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Artifiicial Intelligence in Health and Care Award - AI definition


Published: 30 October 2020

Version: 1.0

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NIHR currently has three routes for researchers and industry partners seeking funding for health research involving artificial intelligence (AI). This document outlines how the NIHR Artificial Intelligence Health and Care Award defines AI.

How does the AI Award define AI? 

There is no single, universally agreed definition of AI, nor indeed of ‘intelligence’. Broadly speaking, intelligence can be defined as ‘problem-solving’, and ‘an intelligent system’ as one which takes the best possible action in a given situation. We are using the definitions described by the AHSN network.

The ‘A’ of AI generally refers to one of the following:

Artificial (intelligence) 

This makes it possible for ‘machines’ to learn from new experiences, adjust outputs and perform human-like tasks. It can be thought of as the simulation of human intelligence and could include voice and visual recognition systems.

Augmented (intelligence)

These are outputs that complement human intelligence, emphasising AI’s supplementary role. Examples include tools that support radiologists in reviewing large numbers of scans, or that support financial advisors to better understand clients’ current and potential future financial needs.

Ambient (intelligence) 

The application of several technologies (including Artificial or Augmented Intelligence, but also sensor networks, user interfaces, home automation systems, etc) to create proactive ‘smart’ environments.

Complexity scale in AI

There is a significant amount of effort being devoted in the research space to map machine learning and AI, but it has been challenging to categorise them according to their ‘intelligence’. Thus far, attempts at categorisation have been limited to looking at their generic ability to solve new problems, and at the speed with which they adapt to these problems. A more straightforward way of understanding AI is to classify AI systems by their complexity. This has been described here. We encourage AI solutions of all complexity, however higher complexity AI solutions may be more valued in the assessment.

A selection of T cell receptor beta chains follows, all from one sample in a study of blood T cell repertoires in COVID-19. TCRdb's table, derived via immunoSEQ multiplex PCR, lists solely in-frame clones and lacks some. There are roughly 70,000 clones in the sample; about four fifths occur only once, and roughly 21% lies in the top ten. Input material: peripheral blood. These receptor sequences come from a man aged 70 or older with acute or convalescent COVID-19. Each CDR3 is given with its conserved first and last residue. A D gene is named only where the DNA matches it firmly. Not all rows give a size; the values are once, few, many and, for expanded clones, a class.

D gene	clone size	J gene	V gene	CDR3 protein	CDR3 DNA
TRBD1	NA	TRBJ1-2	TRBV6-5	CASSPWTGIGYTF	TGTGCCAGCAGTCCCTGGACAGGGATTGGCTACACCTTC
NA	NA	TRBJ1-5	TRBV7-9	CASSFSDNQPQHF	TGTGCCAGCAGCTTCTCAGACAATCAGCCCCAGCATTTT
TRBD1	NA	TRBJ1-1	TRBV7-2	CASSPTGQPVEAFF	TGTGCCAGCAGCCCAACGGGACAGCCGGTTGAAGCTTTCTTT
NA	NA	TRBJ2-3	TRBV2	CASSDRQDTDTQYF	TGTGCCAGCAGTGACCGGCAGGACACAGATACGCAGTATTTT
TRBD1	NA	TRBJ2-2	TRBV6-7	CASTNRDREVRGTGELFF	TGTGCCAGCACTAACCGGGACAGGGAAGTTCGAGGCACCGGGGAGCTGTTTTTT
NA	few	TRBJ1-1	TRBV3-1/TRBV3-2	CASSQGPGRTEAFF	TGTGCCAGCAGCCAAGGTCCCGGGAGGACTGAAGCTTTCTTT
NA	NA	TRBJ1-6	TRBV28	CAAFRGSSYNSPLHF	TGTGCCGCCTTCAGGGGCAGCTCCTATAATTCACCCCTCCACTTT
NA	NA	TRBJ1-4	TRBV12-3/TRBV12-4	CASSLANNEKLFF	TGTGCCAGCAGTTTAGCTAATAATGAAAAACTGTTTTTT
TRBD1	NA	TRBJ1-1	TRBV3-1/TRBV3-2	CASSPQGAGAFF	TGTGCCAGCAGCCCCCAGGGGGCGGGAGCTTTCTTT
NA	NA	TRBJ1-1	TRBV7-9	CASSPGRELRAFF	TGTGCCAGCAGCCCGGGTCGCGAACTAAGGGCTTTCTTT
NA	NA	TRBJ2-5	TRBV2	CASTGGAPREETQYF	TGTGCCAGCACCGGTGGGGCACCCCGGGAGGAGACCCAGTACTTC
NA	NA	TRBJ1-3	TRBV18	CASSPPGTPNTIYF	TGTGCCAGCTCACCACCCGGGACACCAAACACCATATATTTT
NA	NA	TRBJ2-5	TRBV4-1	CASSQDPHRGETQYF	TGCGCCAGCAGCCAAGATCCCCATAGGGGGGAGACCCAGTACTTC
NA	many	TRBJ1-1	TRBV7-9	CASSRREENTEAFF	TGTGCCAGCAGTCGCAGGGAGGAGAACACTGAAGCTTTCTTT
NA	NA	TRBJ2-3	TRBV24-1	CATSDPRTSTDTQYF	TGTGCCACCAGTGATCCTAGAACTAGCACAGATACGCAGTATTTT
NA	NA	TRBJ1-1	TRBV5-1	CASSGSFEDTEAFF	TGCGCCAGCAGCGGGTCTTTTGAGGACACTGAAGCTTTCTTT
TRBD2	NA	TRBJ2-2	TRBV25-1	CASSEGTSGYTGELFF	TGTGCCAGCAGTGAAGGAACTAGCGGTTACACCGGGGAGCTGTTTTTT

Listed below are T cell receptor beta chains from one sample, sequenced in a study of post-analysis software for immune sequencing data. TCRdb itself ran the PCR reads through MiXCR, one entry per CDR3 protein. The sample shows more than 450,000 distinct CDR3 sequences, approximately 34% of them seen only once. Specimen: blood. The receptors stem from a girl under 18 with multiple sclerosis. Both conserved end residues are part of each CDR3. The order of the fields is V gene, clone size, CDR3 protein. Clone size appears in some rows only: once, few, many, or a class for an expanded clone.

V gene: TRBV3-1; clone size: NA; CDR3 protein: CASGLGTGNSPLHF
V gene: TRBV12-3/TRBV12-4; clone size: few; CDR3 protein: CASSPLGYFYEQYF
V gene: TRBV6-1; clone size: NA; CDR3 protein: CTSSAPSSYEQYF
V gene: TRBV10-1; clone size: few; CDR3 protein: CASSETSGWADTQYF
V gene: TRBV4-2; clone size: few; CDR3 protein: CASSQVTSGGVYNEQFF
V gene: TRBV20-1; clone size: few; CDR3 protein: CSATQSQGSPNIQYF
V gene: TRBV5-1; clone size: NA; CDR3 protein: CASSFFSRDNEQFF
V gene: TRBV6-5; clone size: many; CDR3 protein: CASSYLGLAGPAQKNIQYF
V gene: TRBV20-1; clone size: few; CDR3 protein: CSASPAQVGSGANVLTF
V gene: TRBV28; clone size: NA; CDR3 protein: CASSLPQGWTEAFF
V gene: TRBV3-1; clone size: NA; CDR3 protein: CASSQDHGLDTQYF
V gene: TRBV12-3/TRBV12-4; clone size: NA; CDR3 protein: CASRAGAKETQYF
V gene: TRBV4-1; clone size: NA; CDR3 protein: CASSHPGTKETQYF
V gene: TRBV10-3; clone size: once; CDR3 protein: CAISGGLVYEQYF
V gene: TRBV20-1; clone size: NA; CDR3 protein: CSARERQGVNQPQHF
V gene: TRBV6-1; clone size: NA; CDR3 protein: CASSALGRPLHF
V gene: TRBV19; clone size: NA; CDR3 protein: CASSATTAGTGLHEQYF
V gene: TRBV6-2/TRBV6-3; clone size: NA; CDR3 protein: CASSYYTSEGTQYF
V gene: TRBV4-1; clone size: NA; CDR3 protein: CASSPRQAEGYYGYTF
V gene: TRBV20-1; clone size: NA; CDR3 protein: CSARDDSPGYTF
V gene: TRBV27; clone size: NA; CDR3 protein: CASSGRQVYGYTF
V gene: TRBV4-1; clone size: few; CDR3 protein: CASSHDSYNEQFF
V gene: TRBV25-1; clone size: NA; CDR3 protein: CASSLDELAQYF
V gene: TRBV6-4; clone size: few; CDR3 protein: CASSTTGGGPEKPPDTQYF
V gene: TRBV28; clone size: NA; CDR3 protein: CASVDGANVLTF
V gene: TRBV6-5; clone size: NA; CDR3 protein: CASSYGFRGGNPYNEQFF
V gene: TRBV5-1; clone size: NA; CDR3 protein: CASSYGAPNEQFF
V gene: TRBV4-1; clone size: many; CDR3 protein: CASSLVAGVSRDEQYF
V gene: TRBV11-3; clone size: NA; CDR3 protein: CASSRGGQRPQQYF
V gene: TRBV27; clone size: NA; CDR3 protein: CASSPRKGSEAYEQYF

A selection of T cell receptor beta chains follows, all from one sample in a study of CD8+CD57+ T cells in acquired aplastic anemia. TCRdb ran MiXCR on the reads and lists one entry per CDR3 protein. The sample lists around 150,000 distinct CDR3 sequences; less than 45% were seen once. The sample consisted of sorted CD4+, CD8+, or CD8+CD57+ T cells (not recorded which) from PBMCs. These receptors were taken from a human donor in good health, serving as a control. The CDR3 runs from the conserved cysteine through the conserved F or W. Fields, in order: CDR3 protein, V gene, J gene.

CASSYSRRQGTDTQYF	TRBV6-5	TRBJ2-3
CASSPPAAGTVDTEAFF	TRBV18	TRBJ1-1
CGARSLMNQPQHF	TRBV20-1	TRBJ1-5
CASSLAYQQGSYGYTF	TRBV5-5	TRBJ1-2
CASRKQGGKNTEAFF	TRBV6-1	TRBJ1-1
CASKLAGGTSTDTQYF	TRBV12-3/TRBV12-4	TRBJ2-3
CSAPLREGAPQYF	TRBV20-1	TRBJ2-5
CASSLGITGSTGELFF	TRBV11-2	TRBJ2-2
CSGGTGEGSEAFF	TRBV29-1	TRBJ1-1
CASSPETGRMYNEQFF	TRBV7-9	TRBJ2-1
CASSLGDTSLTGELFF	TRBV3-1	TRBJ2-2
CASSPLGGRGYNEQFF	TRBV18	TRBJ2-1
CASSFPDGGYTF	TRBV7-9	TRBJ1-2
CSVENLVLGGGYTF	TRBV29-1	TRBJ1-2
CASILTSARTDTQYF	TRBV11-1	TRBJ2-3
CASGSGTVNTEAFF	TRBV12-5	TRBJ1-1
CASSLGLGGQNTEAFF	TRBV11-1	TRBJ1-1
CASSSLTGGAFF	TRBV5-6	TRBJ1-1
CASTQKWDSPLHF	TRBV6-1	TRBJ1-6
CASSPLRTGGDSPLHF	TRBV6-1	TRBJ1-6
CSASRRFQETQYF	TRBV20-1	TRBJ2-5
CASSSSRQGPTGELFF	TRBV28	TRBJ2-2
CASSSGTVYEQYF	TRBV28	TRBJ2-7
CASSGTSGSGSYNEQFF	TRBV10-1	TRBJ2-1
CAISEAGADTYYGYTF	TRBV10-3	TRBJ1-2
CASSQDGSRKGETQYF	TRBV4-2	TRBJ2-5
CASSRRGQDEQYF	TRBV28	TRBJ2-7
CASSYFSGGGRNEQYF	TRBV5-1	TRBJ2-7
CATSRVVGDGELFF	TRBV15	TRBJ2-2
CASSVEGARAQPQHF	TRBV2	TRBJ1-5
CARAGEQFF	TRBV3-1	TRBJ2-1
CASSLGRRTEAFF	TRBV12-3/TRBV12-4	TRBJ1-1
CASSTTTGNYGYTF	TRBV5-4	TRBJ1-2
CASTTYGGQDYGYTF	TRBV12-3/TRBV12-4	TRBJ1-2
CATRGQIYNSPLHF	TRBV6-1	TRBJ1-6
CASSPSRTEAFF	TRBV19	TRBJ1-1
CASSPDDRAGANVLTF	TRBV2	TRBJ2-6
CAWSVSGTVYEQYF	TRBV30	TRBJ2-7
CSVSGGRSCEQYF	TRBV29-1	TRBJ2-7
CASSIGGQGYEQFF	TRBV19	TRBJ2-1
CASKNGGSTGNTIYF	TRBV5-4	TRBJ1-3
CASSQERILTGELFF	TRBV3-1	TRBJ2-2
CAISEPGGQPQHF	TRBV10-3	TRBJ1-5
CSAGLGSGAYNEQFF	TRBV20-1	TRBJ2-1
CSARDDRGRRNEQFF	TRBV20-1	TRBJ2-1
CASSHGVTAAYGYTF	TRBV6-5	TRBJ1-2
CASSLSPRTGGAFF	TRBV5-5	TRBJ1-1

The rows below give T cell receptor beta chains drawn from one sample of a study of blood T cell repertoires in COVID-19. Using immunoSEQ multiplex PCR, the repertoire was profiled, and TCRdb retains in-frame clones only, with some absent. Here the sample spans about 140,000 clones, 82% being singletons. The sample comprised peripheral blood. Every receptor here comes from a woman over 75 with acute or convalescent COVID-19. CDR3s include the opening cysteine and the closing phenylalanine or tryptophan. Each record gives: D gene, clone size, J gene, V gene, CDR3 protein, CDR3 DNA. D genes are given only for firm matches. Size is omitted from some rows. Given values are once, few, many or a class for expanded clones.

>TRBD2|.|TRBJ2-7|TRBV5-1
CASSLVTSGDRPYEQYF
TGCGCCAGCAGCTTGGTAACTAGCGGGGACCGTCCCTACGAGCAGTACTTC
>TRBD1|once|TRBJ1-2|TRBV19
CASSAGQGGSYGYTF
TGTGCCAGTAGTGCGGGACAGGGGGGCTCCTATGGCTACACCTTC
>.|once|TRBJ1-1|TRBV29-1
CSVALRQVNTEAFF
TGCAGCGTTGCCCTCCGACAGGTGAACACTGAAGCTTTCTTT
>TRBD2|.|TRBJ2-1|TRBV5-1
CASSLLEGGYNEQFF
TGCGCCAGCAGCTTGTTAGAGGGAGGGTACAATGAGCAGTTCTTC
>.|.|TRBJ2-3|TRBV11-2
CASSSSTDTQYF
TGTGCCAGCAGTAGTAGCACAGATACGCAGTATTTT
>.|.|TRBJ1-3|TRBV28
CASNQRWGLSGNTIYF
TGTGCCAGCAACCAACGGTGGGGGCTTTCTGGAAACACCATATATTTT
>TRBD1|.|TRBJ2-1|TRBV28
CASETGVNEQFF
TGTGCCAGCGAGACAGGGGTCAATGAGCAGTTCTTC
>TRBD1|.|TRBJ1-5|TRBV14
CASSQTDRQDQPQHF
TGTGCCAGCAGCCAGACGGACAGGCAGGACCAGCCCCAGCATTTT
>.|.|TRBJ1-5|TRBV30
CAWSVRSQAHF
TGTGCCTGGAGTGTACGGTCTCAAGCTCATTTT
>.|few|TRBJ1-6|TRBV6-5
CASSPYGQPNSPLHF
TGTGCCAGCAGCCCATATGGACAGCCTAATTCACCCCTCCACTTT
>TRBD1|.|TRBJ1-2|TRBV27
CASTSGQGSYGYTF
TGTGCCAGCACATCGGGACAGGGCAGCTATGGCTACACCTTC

What is not artificial intelligence?

Due to the complexity scale in AI, it can be hard to define what is not artificial intelligence. When considering the AI solution, we will consider what problem you are trying to solve, and whether artificial intelligence is the right solution. You should be able to explain why you are choosing AI, what additional ‘intelligence’ do you need, and why AI is the solution. You should consider:The problem you’re trying to solve is associated with a large quantity of data which an AI model could learn from 

  • Analysis of that data would be on a scale so large and repetitive that humans would struggle to carry out it effectively
  • You could test the outputs of a model for accuracy against empirical evidence
  • Model outputs would lead to problem-solving in the real world
  • The data in question is available – even if disguised or buried – and can be used ethically and safely.

If you can’t satisfy these points, a simpler solution may be more appropriate. More information is available in NHSX’s Buyers Guide to AI in Health and Care.